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designer profile: manuel saez

Where was your favorite place to live?
Brooklyn. It is a true multicultural experience. It has the small friendly neighborhood feeling and quick access to Manhattan and all the good things new York can offer.

What’s your favorite room in your home?
The kitchen. Big and practical!

What are your sources of inspiration?
Everyday things. Sculpture, art, science shows, nature… Depends… Yesterday I found a chewed up dog stick at the park and I am going to do a sculpture with it.

What one item do you wish you owned?
Phillip Johnson’s Glass House in New Canaan.

What are your interests outside of design?
Sports—I play rugby and squash. Also like motorcycles and bicycles.

Who are you design icons?
In terms of product the Eames aluminum series. As far as designers I like Phillip Stark, always criticized but he knows how to control what people feel…

Form vs. function?
Yes! The true is Balance between them, in the context the design will be used.

In your opinion, what is the best designed item of all time?
The screw! Not big task can be accomplished without it being involved at some point.

Your personal decorating style is _____?
Minimalist. However I also like my girlfriend’s style. She is an interior designer that uses textures and earthy tones to create a feeling of cozy comfort.

What’s your favorite element/possession?
A vintage long, black leather coat I bought on the street in Malaga Spain.

What was/is your biggest indulgence?
Good food and great company. I love to cook and entertain friends.

Do you have one low budget decorating tip?
White paint! Anything looks good in white spaces and objects…with white you can hide or highlight.

What’s the best career advice you ever received? Ever gave?
Received: you need to exercise some restraint!!!—Niels Diffrient Gave: do what you love and be patience.


designer profile: amanda ip of slate design

Where was your favorite place to live?
This is tough. I’ve lived in Singapore, London and Sydney—but I think Chicago wins. It has the perfect mix of everything you could possibly want in a city.

What’s your favorite room in your home?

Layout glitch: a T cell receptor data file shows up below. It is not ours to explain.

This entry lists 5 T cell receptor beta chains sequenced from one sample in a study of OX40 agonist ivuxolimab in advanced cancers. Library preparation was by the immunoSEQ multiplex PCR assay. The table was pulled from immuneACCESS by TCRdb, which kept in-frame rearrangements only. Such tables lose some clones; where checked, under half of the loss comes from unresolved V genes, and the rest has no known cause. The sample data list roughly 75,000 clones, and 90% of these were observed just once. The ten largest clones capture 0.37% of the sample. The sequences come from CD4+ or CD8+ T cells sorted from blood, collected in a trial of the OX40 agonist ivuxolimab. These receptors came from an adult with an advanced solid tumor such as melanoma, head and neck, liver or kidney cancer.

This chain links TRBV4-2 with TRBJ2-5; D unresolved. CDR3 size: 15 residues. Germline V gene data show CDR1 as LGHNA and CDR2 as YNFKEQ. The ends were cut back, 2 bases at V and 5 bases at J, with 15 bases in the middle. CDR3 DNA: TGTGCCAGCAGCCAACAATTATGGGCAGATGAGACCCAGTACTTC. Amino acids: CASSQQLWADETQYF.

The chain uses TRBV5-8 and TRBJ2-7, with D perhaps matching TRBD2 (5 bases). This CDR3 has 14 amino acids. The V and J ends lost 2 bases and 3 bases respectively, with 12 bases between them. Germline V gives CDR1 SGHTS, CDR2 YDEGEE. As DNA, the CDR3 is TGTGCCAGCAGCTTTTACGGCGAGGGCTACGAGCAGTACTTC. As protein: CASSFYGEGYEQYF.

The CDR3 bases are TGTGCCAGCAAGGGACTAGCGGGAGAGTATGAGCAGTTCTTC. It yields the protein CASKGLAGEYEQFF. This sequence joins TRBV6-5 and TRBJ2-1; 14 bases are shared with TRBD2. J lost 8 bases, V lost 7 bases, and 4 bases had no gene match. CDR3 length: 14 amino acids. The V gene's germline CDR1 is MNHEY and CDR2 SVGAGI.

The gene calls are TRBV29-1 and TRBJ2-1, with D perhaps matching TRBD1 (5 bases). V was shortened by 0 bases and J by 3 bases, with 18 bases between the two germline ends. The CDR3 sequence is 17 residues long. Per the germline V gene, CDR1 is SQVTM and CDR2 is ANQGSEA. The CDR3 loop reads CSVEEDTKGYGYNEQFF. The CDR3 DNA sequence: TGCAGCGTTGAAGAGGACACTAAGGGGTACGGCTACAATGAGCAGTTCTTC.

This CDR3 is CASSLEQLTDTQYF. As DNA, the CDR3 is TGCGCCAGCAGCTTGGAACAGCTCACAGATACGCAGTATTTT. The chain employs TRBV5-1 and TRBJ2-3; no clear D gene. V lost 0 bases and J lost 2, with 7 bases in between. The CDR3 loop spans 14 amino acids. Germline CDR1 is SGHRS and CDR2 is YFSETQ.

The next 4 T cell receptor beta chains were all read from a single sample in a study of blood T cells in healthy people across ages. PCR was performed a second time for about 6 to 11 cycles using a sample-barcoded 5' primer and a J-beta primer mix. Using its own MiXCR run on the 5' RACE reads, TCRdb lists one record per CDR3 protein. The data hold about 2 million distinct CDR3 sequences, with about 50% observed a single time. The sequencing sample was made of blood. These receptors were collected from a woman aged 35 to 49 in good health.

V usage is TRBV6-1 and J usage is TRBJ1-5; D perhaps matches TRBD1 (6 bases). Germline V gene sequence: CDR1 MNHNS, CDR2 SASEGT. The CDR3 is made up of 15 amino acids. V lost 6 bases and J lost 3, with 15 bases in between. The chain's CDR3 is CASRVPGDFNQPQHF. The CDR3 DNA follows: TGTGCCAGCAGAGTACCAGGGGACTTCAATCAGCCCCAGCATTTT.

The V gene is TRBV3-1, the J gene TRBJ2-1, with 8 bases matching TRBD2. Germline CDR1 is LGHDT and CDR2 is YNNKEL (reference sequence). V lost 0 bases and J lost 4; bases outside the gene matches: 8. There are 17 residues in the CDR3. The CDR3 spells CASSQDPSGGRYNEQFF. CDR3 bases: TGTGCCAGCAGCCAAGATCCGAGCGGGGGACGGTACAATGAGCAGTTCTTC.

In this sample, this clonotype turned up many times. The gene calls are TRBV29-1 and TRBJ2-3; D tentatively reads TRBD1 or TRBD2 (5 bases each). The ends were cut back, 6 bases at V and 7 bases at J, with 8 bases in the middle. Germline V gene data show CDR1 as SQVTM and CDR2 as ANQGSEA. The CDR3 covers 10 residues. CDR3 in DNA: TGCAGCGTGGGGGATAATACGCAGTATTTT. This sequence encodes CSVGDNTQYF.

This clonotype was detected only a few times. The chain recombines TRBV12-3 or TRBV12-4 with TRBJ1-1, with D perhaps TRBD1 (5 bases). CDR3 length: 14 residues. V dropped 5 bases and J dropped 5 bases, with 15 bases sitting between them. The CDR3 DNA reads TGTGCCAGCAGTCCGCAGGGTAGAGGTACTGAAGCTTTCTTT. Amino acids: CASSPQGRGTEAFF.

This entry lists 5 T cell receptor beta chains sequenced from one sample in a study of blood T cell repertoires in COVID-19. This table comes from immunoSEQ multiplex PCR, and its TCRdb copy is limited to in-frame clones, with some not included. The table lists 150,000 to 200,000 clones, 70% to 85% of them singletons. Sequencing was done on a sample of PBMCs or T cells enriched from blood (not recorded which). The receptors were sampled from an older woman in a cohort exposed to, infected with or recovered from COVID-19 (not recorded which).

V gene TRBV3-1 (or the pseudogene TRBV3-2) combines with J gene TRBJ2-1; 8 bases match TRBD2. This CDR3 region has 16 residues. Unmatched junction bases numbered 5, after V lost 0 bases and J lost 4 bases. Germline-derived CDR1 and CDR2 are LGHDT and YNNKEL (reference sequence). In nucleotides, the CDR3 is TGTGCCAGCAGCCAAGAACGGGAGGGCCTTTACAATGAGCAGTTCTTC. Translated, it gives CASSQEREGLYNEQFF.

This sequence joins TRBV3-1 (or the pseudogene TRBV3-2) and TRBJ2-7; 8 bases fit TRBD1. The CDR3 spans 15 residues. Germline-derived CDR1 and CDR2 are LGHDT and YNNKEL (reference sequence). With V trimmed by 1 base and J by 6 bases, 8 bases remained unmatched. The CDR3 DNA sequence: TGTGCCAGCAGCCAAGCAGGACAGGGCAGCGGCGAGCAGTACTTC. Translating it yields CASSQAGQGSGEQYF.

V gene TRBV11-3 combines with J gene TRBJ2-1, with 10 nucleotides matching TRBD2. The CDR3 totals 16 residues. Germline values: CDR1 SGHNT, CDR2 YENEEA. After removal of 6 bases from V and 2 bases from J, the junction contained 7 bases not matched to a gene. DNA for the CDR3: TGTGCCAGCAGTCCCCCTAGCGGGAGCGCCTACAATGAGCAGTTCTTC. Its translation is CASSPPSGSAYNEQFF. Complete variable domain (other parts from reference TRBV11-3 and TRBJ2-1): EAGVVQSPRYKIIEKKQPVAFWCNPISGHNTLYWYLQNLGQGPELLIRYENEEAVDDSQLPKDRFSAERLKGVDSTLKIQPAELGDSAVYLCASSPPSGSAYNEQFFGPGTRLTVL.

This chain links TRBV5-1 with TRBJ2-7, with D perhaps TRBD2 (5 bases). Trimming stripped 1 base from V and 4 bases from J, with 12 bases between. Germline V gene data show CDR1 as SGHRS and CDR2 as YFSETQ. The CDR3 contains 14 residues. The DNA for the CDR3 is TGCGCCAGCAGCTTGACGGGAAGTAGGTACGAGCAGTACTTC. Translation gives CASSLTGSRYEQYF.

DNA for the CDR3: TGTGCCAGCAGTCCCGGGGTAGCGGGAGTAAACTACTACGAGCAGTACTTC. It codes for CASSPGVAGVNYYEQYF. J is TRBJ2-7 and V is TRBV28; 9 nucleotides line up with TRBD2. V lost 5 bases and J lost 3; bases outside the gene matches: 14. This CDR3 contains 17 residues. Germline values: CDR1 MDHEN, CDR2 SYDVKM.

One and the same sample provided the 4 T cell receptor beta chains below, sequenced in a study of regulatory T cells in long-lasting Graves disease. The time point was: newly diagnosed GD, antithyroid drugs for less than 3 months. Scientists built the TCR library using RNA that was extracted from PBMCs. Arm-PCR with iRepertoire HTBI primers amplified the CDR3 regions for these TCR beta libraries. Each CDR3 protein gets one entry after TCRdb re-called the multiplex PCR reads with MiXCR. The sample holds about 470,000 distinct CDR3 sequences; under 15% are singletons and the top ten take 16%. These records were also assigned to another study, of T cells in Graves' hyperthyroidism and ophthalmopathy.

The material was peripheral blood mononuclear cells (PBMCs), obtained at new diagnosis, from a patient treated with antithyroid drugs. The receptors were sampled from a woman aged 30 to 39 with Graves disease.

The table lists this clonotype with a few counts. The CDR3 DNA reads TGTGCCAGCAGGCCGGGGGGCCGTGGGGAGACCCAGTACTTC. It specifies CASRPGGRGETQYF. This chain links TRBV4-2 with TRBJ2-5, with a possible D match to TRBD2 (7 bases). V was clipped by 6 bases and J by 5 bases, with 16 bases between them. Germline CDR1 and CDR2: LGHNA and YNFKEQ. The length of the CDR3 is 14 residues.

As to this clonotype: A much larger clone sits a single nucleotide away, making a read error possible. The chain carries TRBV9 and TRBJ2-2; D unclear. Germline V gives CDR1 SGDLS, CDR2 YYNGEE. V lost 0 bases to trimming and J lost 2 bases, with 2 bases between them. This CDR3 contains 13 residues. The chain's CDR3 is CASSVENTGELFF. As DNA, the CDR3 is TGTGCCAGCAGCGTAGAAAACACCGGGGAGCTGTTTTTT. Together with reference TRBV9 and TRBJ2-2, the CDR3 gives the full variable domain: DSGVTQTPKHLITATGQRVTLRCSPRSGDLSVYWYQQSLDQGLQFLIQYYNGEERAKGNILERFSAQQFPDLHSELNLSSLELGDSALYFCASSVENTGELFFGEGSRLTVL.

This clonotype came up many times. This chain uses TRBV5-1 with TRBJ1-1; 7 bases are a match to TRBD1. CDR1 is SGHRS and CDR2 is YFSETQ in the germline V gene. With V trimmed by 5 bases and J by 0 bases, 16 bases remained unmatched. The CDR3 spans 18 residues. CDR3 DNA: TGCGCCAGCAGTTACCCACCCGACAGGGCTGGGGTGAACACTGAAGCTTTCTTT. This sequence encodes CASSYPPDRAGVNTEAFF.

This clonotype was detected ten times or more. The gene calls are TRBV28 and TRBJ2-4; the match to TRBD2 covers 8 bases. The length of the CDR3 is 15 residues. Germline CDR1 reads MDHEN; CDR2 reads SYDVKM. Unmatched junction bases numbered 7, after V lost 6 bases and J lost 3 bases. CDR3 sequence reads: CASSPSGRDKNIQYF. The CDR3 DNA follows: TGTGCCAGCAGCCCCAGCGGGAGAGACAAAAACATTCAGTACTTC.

My living room. I absolutely love the way the city looks at night out the floor to ceiling windows. Not only is it a great open space for entertaining and, despite it really not being that big, it’s managed to accommodate people in the double digits for Lollapalooza sleepovers.

It’s also full of things that I’ve made or collected over the years that totally paint a picture of who I am. One of my favorites is a black stained Baltic birch plywood bench I made in college. It’s the first piece of furniture I designed that someone tried to buy.

What’s your favorite element/possession?
My Absolut Vodka ad collection. Their old print ads were just so cool. My obsession began in 7th grade and 12 years later, I’m still on the hunt! For years my collection of about 200 sat in plastic sleeves in a huge 3 ring binder. Now my favorites are framed and proudly cover an entire wall of my living room.

Do you have one low budget decorating tip?
Collect something and display it.

What’s your personal decorating style?
Eclectic modern…in limited colors of black, white, beige and green.

What was/is your biggest indulgence?

Who are your design icons?
Frank Gehry. Andy Warhol. Frank Lloyd Wright. Mies van der Rohe. Zaha Hadid.

What are your sources of inspiration?
Everything and anything around me… but there is nothing more incredible than traveling somewhere new and exploring foreign cultures.

In your opinion, what is the best-designed item of all time?
Matches. The ability to create fire whenever you want with a single strike with something that fits into your pocket? Mind blowing. And they smell so good.

What’s the best career advice you ever received? Ever gave?
My Dad, when I briefly considered going to college for business instead of industrial design…things are not a straight line. You can’t predict where you will go or what you’ll end up doing some day. You can only do what makes you happy, every single day.

You may study one thing, find yourself a job in another, meet someone or go somewhere that leads you down a totally different path and before you know it, you may not know how you even ended up where you are.